Barbie Feature in the Albany Times Union

Bridge Street Theatre’s ‘I Am Barbie’
not of the same mold as film

Joseph Dalton

Aug. 27, 2023

The cast of Bridge Street Theatre’s production of “I am Barbie”: Max Kantor as Ken, Olivia Sargent as Barbie, Amanda Ferguson as Ruth, Natalie Arneson as Skipper

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Offering a fresh and adult take on Barbie — the doll, the woman, the legend — Bridge Street Theatre in Catskill is proudly “piggybacking” on the blockbuster success of Greta Gerwig’s film “Barbie” with its new production of the play “I Am Barbie.”  Though it debuted in Houston more than a decade ago, the comedic script should still make a relevant contribution to the current dialogue about toys, fashion and feminism. The 90-minute show runs for eight performances from Thursday, Aug. 31, through Sunday, Sept. 10.

Where the movie has lots and lots of Barbies, the play has just one Barbie. “She is the sun and everybody else revolves around her,” director Rob Maitner said. Somehow the doll keeps smiling while bearing a mighty load on her shoulders. 

“When you think of Barbie, she’s an inanimate object, but the world has put onto her all of their hopes and dreams and judgments,” he said. “This is a chance for the character to wrestle with others’ expectation, including those of her parents, Ken, her sister and everyone else who owns Barbies. She’s a woman trying to understand how to live in that world and remain positive.”

The play goes to dark places that are only hinted at in the pink and pastel film. “There’s some really off humor and edgy moments in it, something in the vein of John Waters,” Maitner said.  “There’s also an aspect of Pee-wee’s Playhouse, where people just come in with the best of intentions.  So, if you marry John Waters and Pee-wee Herman, you get an absurdist, good-hearted mess.”

Maitner produces a cabaret series called “Sondheim Unplugged” at 54 Below in Manhattan and the folks at Bridge Theater say he got the directing job because of his taste for camp.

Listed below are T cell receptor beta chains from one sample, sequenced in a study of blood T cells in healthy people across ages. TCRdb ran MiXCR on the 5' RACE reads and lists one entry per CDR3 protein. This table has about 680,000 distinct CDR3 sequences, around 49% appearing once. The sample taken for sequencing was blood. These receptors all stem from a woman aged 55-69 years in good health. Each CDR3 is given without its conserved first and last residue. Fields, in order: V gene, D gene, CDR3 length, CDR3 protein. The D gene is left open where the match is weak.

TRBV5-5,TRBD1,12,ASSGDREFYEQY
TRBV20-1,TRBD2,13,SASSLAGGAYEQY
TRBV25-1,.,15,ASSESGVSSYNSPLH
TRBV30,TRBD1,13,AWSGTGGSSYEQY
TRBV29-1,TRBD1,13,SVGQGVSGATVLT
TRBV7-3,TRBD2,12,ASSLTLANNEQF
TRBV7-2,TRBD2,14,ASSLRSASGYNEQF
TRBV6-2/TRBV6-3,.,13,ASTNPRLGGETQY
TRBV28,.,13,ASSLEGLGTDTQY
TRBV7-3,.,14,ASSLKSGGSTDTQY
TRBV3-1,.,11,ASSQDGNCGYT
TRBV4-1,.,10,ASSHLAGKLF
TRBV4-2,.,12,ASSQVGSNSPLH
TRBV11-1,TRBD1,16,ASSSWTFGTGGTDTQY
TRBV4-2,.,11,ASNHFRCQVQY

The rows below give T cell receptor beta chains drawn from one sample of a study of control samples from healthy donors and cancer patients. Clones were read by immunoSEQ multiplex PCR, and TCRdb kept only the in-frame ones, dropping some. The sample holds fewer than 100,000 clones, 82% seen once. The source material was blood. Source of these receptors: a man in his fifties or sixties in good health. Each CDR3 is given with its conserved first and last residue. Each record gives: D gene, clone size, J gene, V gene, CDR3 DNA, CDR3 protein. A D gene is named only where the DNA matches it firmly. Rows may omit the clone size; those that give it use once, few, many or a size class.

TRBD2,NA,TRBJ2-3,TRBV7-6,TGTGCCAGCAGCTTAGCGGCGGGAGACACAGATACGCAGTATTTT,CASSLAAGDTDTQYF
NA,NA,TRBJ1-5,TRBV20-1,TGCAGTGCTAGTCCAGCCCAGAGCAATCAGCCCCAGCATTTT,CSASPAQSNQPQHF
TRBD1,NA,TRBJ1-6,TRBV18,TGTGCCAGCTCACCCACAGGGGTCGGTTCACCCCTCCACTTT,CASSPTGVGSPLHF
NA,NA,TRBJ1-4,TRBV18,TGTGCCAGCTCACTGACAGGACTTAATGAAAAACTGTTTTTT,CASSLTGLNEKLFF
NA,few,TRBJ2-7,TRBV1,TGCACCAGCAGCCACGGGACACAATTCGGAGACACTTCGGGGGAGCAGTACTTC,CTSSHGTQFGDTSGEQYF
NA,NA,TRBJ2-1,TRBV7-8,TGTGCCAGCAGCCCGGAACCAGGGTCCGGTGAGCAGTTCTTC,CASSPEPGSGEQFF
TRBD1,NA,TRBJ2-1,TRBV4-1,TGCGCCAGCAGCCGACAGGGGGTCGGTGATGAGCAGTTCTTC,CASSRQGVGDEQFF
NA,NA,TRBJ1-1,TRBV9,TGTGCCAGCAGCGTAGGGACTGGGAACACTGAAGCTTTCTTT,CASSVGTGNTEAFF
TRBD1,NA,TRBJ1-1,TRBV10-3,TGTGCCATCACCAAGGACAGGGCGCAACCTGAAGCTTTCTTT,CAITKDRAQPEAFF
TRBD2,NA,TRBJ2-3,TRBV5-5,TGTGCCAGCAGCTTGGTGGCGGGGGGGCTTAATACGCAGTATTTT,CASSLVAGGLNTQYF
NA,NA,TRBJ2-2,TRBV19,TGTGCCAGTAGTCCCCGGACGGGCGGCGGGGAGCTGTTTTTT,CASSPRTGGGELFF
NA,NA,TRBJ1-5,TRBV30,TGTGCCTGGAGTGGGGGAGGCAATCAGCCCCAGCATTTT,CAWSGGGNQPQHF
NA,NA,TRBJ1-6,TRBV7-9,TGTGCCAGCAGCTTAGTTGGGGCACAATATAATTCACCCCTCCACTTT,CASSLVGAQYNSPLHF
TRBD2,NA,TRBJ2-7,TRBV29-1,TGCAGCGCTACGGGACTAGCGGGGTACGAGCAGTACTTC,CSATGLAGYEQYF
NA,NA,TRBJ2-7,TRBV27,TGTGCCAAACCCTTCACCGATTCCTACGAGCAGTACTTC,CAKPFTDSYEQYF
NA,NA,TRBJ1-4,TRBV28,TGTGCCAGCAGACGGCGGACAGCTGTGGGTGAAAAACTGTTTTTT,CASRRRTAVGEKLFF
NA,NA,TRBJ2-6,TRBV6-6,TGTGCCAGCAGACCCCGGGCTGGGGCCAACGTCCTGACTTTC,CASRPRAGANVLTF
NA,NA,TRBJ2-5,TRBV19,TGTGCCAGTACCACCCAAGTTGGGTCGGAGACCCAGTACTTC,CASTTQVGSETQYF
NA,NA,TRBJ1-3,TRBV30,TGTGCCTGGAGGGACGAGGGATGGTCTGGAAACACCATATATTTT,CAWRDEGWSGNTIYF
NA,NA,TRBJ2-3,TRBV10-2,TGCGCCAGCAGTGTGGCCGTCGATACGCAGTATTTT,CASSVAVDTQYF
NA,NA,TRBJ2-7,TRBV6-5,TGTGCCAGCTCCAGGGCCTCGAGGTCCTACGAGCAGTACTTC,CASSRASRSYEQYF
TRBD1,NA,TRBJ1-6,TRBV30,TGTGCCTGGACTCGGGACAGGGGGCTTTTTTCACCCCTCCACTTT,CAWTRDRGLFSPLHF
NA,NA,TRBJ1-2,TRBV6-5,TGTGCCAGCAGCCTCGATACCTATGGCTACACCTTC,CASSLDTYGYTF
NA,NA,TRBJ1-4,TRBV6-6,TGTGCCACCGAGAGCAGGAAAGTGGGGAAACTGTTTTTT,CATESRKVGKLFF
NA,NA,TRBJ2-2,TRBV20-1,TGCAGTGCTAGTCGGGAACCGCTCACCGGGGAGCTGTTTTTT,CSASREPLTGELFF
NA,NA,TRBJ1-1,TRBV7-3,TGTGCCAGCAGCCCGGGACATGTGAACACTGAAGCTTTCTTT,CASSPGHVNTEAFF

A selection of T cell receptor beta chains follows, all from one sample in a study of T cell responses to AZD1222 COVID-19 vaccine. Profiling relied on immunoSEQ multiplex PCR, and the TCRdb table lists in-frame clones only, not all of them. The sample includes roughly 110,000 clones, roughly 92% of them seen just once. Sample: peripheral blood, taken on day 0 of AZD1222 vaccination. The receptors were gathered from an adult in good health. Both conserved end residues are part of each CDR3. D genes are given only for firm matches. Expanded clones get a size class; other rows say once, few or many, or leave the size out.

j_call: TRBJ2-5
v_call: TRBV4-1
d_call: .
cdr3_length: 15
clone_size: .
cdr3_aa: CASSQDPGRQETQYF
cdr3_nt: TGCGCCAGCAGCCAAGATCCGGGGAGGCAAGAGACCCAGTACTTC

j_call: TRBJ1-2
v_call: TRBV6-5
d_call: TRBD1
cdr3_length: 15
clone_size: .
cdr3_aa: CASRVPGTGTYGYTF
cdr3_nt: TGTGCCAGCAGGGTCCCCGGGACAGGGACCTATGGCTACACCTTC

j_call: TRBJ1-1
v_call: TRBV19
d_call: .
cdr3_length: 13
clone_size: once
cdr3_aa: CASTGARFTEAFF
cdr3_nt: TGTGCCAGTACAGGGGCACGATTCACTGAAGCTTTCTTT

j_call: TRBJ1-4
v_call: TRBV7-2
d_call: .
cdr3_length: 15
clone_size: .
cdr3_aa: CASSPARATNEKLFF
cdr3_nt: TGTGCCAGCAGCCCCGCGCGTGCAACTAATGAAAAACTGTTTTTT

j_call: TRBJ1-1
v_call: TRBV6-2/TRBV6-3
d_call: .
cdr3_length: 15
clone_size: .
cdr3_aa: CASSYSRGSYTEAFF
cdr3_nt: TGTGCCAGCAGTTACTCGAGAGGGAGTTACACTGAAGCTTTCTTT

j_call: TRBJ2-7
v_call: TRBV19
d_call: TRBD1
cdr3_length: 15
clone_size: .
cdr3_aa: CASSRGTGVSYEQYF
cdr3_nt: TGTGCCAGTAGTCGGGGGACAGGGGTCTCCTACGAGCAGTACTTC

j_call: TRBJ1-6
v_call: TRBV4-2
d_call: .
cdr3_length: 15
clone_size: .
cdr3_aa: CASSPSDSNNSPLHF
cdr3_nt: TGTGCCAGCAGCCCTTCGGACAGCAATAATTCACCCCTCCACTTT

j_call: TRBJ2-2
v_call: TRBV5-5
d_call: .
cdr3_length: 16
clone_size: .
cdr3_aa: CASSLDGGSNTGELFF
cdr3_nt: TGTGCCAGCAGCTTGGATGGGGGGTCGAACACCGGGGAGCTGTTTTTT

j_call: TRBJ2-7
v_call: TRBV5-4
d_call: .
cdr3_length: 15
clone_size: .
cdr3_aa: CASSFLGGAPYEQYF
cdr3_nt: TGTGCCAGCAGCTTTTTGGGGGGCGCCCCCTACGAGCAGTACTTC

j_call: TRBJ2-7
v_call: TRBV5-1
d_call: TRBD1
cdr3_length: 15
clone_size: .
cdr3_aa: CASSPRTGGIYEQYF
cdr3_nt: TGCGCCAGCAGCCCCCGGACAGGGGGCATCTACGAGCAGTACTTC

“We are setting this in a Barbie Dreamhouse netherworld using lots of projections for place and mood. There will be a lot of clothing racks but we’re trying not to turn it into a fashion show,” Maitner said. “There are fast scene changes and our Barbie will have a base outfit and accessorize the hell out of it like any good Barbie would.” Stage design and lighting are by John Sowle and costumes by Michelle Rogers.

Producer Steven Patterson said that he and Sowle have known the “I Am Barbie” script since 2009 when Sowle was reading submissions for the now defunct StageWorks Hudson.  They’d planned on a production at Bridge in 2016 but that was canceled for want of a suitable cast. When the movie was announced, it felt like an ideal opportunity and this time around there was no difficulty casting.

The 23-year-old actress Olivia Sargent takes the title role and leads a four-member cast. “It’s so exciting to portray such an iconic figure in culture.  I guess nobody thinks of that until presented with the opportunity, but as soon as I heard about the style and general look of the show, I was on board,” Sargent said.

She and her sister played with Barbies until they were about 10 years old. Later, she put together an impromptu Barbie costume for Halloween and brought along Ken as a paper doll pasted on a popsicle stick. “I’ve got a good history with Barbie and that’s been renewed by all the hype about the film,” Sargent said.

Theater artists will typically avoid viewing a previous interpretation of the work when that’s also their current focus.  Maitner, on the other hand, is working with original material and still he put off seeing the film until about a week before rehearsals started.

“It would be silly for me to say I’m not watching that. We’re in a conversation with another piece of art” he said. “I loved it and burst into tears a couple times.  It has some lovely messages in it.”

One of the points of departure for the two works is that the film goes into what Maitner calls “Feminism 101” for young people, which was most explicit in the lengthy and heated monologue from the mother character played by America Ferrera.

“This is not judgment – it has to appeal to younger people,” Maitner said.  “But this is an adult play and we assume the audience already knows this stuff.  That allows us to explore other issues between men and woman and mothers and daughters and sisters and friendships.  There’s also a lot of talk of sexuality and a lot of humor comes out through Barbie’s understanding of sexuality and lack thereof.”

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